Since Away Cruising left Badminton at the beginning of May all roads for him have led to Burghley. Although he was long-listed for the World Championships in America, I had not expected him to be a realistic team prospect so my focus remained on Burghley throughout.
Having had an intensive five month build up to Badminton Away Cruising had a quiet month before resuming full work. I very much picked his prep runs leading up to Burghley with the aim of being just that – the optimum preparation for Burghley rather than goals in their own right. He had an easy run round Barbury 2* before travelling up to Northumberland for the 3* at Burgham. It was our maiden voyage to Burgham and I was pleased to have made the journey up there as the course was galloping and flowing, which really suited such a big striding horse; Away Cruising isn’t particularly suited to the short twisty courses but Burgham was more along the lines of what he will be faced with at Burghley.
I’ve been delighted with how he has felt over the past few months. In the dressage his flying changes are becoming more established and he is feeling like a stronger horse than he was 12 months ago. I have deliberately kept him a bit bigger in terms of condition, which I think has helped his strength and the more generous diet has kept up his energy levels which I’m hoping will be of benefit in the dressage and show jumping phases. Being a big diesel-engined type of horse he is usually prone to being a little flat when the intensity of work is high, but he has been refreshingly full of zip over the last few weeks. I’m particularly grateful to Dodson & Horrell for the technical support they’ve provided.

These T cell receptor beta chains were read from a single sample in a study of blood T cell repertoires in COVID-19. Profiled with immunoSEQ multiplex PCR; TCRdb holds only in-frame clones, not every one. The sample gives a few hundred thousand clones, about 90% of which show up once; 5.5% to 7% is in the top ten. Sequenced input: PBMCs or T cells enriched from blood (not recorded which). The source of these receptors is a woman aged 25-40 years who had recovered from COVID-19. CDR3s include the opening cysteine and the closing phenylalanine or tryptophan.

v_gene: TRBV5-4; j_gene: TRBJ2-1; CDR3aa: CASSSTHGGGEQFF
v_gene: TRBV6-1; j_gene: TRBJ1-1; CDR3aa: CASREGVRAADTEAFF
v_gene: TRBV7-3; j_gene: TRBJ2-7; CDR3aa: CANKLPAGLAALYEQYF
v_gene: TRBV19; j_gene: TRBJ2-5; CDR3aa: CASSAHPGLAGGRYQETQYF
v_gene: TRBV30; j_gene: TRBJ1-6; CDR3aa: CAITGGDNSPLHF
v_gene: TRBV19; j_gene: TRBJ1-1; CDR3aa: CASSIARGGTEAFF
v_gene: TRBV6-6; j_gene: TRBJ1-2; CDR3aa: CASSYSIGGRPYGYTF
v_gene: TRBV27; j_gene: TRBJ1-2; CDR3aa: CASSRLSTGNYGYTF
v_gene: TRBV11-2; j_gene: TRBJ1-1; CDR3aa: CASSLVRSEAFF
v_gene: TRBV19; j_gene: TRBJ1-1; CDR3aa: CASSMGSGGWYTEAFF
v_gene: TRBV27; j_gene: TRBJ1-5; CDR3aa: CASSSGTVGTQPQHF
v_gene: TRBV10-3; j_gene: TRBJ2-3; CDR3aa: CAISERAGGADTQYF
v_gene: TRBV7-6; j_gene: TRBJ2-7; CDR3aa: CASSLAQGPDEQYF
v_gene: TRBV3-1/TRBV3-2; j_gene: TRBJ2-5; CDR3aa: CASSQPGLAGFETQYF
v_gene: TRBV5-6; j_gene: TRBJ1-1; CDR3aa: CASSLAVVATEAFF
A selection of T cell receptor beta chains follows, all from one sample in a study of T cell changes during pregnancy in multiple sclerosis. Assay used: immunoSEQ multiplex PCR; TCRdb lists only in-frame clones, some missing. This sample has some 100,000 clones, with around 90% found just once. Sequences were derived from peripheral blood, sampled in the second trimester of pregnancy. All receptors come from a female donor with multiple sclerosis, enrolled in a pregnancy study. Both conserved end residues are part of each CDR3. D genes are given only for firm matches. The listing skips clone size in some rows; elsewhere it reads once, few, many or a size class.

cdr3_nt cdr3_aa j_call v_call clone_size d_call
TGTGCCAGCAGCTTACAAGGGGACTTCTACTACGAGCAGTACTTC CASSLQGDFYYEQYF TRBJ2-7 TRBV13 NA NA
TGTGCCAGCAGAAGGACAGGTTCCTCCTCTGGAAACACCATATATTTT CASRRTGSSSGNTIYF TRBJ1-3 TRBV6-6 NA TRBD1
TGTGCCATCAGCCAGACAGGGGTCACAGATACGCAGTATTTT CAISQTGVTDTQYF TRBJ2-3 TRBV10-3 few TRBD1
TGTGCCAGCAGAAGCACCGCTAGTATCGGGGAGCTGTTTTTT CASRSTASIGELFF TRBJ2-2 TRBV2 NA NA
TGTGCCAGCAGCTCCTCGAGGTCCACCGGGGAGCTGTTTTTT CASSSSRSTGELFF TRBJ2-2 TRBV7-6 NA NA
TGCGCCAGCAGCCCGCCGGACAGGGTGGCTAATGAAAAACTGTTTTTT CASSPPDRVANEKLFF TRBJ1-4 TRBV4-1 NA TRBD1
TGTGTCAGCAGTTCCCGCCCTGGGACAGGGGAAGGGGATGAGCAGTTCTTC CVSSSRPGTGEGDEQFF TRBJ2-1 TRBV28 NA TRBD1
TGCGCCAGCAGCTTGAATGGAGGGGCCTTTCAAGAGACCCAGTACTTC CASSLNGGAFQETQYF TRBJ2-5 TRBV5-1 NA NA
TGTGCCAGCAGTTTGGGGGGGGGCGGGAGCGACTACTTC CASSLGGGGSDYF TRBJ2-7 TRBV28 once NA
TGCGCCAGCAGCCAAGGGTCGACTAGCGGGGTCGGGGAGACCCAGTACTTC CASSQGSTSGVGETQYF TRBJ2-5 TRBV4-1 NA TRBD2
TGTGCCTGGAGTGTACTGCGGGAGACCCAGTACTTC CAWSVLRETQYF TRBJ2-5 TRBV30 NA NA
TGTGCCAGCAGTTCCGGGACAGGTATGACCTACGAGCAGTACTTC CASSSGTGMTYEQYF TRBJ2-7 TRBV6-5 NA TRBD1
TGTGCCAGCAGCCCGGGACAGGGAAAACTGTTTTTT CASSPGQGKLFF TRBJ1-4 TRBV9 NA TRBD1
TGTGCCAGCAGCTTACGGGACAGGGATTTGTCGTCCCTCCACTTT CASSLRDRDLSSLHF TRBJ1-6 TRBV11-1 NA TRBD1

I took him to Hartpury 3* to do the dressage and show jumping and he felt great. He has since had a cross country school to jump some big technical lines and remember that cross country is not all about jumping out of an open gallop!
I have followed a similar galloping programme for the past 15 years (when the sport had the long format speed and endurance test) and he has coped with the work very well. I try and use a variety of gallops, mixing different lengths and gradients so as to work the horse in a variety of ways, and I have put myself through my usual fasting to hit the 10 stone mark in order to make his life as easy as possible. The hills at Burghley are a test for even the cleanest-bred horses – only time will tell as to how he will cope come the big day. A well prepared and fit horse is rewarded on the final day at a 4* as they will recover far more effectively. Away Cruising is not the most talented show jumper but we’ve both worked our socks off and I have a clear plan as to how I intend to ride him in the ring. As long as we can both execute our sides of the bargain then what will be will be.
We spend so long trying to find young horses and producing them through the grades, and having ridden Away Cruising since he was a four year old I’m thoroughly looking forward to embracing the challenges of another 4* with him and plan to enjoy every minute of it.